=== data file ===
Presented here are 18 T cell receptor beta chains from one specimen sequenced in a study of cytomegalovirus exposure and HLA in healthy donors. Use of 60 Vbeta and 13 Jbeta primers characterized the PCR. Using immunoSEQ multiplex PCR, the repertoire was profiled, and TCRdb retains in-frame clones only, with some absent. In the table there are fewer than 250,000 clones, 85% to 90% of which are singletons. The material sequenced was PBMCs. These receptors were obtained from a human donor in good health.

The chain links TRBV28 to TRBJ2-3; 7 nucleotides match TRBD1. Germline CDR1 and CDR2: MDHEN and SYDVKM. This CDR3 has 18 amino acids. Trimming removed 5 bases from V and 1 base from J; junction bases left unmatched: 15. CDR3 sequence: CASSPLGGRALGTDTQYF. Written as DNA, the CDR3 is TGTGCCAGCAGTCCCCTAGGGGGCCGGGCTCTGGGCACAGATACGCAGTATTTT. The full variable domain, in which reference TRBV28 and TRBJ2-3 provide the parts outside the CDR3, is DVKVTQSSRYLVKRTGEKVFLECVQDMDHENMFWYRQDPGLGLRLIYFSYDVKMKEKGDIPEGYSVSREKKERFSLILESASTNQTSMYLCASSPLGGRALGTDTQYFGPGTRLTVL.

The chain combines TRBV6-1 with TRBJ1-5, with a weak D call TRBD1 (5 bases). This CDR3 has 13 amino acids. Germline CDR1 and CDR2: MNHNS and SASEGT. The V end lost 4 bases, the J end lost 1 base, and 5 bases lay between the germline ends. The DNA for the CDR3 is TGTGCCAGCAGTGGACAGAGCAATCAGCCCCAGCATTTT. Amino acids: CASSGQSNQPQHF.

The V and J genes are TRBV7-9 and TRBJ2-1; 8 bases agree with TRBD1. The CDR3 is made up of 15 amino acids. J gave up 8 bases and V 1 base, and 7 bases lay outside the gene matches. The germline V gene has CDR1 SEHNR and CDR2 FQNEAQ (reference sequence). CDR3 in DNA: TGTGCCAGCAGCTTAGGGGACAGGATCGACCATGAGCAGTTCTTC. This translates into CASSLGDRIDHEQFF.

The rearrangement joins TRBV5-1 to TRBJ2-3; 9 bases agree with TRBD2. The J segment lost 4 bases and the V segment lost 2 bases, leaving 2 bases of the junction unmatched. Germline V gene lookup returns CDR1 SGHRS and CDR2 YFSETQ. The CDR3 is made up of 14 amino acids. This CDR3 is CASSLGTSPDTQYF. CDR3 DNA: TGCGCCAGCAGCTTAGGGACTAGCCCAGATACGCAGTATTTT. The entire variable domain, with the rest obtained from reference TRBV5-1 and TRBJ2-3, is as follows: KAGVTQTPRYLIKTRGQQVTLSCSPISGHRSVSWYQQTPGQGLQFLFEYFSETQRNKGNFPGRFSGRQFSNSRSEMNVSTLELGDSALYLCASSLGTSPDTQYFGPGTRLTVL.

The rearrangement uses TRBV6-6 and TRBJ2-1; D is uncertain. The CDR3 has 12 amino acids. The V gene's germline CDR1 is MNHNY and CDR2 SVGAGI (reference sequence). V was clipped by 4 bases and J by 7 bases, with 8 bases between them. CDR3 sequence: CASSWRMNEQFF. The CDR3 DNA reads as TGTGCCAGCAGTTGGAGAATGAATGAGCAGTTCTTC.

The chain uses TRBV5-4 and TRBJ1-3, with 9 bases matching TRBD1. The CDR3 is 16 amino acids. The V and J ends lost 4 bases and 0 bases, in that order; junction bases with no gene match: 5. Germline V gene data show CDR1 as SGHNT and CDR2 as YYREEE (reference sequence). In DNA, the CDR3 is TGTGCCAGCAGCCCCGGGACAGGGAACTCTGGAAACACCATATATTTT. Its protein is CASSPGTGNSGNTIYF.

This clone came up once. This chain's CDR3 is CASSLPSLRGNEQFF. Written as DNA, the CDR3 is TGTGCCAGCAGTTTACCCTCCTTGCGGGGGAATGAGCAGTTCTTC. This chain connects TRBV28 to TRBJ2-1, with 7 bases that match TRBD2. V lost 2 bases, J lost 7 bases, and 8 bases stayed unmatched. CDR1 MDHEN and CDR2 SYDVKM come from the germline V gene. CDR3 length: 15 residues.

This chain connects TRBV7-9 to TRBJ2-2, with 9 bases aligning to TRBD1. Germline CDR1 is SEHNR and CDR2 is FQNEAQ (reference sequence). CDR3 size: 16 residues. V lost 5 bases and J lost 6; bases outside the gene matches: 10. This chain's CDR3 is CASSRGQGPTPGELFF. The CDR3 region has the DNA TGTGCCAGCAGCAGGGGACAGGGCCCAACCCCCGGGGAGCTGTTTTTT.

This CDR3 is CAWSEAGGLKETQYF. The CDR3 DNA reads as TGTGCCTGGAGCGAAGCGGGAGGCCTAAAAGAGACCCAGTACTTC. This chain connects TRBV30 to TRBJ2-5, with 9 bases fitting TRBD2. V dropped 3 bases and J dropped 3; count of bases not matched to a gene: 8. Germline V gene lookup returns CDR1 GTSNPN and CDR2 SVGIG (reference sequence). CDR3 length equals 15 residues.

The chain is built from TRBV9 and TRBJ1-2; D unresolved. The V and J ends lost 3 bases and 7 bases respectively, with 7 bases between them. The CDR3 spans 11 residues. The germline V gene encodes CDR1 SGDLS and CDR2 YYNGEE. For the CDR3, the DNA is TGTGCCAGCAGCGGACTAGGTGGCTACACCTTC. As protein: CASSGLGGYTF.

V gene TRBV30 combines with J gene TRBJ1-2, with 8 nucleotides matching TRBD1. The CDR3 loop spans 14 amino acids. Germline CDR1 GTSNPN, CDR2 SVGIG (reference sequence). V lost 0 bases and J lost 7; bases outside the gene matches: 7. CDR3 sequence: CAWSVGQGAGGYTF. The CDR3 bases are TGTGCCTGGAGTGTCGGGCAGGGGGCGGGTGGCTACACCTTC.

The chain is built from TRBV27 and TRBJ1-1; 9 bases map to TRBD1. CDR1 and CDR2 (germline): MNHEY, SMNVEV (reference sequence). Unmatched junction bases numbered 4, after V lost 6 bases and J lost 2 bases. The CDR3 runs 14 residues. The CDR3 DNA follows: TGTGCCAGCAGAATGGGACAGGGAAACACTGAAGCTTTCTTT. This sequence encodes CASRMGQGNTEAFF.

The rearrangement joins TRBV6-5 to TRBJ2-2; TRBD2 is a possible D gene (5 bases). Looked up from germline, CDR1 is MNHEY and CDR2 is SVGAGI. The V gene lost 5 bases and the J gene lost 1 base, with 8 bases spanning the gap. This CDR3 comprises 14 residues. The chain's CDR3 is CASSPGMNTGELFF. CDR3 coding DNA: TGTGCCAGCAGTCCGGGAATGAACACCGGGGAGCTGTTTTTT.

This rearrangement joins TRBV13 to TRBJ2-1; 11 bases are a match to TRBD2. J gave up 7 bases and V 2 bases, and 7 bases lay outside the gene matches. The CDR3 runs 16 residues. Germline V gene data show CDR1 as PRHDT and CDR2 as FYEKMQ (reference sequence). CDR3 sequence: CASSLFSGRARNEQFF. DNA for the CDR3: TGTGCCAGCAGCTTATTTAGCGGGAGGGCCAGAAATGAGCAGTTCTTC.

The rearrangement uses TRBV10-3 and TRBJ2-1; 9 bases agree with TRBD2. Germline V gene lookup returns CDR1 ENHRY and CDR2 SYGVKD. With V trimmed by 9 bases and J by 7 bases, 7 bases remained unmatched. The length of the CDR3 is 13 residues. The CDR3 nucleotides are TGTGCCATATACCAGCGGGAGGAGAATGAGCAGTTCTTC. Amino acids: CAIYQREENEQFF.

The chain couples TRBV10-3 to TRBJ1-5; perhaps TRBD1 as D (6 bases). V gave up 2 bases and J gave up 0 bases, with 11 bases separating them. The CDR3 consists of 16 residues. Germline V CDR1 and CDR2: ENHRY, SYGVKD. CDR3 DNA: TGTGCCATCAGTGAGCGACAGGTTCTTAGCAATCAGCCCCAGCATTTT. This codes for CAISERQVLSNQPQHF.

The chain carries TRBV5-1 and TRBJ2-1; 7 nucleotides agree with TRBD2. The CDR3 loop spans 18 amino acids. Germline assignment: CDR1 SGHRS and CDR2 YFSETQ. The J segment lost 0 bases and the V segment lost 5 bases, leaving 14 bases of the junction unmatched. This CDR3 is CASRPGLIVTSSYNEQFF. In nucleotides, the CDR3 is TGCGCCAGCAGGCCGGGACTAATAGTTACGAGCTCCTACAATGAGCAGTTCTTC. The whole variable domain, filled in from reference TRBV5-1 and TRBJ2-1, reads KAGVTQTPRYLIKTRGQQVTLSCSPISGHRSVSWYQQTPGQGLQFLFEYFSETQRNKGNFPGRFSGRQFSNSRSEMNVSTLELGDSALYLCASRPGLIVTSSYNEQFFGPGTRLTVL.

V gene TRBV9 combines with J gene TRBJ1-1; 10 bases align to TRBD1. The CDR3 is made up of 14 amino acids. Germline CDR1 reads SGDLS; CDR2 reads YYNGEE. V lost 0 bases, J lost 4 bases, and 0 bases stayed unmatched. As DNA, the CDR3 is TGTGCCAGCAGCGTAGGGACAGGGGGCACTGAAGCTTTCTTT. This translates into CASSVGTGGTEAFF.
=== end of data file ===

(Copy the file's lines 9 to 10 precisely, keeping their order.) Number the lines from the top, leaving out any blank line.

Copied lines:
This chain connects TRBV7-9 to TRBJ2-2, with 9 bases aligning to TRBD1. Germline CDR1 is SEHNR and CDR2 is FQNEAQ (reference sequence). CDR3 size: 16 residues. V lost 5 bases and J lost 6; bases outside the gene matches: 10. This chain's CDR3 is CASSRGQGPTPGELFF. The CDR3 region has the DNA TGTGCCAGCAGCAGGGGACAGGGCCCAACCCCCGGGGAGCTGTTTTTT.

This CDR3 is CAWSEAGGLKETQYF. The CDR3 DNA reads as TGTGCCTGGAGCGAAGCGGGAGGCCTAAAAGAGACCCAGTACTTC. This chain connects TRBV30 to TRBJ2-5, with 9 bases fitting TRBD2. V dropped 3 bases and J dropped 3; count of bases not matched to a gene: 8. Germline V gene lookup returns CDR1 GTSNPN and CDR2 SVGIG (reference sequence). CDR3 length equals 15 residues.